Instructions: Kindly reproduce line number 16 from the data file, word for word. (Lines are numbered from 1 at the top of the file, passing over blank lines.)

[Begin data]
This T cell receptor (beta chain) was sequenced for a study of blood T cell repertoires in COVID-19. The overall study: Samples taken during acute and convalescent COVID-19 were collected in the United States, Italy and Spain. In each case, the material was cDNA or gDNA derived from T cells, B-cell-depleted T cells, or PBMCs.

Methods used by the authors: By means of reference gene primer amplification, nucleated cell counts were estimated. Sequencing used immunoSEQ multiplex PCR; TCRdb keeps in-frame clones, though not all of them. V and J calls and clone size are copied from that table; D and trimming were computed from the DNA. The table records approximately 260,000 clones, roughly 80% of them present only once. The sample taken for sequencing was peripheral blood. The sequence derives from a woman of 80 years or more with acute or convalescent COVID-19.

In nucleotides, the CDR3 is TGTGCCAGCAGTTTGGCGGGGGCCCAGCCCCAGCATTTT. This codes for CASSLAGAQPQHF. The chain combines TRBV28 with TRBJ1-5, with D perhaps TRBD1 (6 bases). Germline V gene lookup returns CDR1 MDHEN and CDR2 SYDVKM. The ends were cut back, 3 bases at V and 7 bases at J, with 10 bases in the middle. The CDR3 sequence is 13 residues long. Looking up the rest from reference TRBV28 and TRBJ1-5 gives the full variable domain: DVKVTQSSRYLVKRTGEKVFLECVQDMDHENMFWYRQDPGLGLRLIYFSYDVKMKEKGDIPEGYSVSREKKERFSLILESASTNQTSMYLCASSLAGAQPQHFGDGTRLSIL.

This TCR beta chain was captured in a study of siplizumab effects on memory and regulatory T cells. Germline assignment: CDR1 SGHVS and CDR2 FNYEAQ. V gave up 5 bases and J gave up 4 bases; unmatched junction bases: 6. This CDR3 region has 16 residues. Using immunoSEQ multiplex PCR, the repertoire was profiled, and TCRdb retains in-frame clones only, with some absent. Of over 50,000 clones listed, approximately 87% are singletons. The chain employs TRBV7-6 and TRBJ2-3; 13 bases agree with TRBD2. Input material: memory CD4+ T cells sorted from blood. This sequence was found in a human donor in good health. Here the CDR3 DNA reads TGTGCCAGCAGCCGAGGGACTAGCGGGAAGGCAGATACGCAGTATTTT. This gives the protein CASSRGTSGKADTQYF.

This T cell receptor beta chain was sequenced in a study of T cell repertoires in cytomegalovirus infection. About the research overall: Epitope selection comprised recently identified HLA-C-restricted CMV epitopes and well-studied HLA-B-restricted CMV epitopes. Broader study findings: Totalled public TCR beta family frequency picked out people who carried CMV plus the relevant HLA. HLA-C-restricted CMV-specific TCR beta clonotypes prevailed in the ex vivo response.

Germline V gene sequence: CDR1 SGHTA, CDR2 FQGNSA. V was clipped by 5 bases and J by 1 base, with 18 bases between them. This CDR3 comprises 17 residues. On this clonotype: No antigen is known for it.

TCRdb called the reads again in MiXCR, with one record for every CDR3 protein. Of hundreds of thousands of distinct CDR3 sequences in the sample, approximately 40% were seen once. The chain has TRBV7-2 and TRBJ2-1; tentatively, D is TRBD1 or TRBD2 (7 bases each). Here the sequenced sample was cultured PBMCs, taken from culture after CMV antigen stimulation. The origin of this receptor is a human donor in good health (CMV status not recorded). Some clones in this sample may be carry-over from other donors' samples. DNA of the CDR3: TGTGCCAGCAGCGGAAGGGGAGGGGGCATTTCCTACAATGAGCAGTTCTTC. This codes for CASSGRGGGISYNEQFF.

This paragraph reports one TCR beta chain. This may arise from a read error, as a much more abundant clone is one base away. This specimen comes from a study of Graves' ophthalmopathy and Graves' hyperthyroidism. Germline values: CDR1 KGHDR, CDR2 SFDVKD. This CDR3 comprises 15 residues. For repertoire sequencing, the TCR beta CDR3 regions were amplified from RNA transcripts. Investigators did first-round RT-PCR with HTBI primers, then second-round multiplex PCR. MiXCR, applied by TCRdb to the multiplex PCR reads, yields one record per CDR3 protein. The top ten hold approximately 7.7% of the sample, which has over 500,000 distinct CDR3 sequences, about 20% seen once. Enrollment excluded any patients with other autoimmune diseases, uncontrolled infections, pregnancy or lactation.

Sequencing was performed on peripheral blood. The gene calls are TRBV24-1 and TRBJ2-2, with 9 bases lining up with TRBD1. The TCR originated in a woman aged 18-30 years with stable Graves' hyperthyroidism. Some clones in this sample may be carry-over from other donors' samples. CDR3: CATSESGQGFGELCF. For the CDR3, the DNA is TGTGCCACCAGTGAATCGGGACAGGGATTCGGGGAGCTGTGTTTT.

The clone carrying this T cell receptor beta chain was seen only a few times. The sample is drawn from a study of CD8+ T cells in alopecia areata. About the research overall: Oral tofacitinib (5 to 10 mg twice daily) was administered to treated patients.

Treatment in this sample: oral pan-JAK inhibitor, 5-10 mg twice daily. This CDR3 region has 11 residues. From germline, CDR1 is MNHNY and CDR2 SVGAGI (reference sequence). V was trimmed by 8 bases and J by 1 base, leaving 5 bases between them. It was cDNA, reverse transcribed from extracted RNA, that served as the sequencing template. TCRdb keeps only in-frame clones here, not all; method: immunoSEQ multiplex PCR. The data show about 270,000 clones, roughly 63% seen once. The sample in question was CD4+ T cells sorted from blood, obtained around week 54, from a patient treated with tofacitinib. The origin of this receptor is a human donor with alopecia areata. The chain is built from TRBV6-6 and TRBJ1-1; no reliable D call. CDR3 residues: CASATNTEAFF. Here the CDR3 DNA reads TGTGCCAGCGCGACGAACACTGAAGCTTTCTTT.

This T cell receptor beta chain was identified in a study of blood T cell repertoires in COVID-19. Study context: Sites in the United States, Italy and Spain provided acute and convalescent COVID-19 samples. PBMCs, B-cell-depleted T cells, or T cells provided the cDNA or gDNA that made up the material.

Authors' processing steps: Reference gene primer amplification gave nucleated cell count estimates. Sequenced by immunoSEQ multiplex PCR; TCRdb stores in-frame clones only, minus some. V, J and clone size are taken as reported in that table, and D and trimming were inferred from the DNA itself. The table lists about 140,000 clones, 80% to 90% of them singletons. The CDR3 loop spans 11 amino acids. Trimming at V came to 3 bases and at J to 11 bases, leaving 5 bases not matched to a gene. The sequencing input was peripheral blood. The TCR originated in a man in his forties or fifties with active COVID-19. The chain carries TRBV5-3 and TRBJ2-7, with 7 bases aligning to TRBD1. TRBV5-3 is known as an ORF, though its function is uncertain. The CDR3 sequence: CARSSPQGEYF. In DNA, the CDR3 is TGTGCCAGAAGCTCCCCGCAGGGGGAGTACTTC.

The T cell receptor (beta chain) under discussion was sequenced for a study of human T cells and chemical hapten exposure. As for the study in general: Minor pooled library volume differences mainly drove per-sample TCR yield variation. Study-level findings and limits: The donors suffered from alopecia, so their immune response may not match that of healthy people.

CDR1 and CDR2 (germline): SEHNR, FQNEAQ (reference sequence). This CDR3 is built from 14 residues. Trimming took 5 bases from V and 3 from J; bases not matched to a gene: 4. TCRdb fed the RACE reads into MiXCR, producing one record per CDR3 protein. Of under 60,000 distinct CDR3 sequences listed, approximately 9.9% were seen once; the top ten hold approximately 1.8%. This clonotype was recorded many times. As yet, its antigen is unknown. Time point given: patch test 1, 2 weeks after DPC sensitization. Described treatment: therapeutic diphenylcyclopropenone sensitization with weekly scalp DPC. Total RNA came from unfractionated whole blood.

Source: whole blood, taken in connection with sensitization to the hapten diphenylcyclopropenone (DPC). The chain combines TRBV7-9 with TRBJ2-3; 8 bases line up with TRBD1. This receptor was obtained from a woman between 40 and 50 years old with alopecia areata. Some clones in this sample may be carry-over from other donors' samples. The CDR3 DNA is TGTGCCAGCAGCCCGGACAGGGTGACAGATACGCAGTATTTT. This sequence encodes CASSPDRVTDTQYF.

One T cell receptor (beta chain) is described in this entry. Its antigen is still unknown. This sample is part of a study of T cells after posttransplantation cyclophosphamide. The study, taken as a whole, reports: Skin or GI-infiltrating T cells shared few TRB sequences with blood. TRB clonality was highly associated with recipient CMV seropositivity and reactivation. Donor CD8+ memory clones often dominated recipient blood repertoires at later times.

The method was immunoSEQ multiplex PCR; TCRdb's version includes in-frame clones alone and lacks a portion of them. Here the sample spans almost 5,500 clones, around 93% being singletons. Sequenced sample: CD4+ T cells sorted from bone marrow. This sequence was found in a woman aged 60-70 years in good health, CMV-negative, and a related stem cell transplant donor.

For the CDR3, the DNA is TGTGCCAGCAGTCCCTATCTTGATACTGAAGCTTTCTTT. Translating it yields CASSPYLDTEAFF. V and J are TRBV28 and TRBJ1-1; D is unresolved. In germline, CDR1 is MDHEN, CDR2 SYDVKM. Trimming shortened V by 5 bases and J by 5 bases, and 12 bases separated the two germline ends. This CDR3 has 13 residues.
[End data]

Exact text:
Source: whole blood, taken in connection with sensitization to the hapten diphenylcyclopropenone (DPC). The chain combines TRBV7-9 with TRBJ2-3; 8 bases line up with TRBD1. This receptor was obtained from a woman between 40 and 50 years old with alopecia areata. Some clones in this sample may be carry-over from other donors' samples. The CDR3 DNA is TGTGCCAGCAGCCCGGACAGGGTGACAGATACGCAGTATTTT. This sequence encodes CASSPDRVTDTQYF.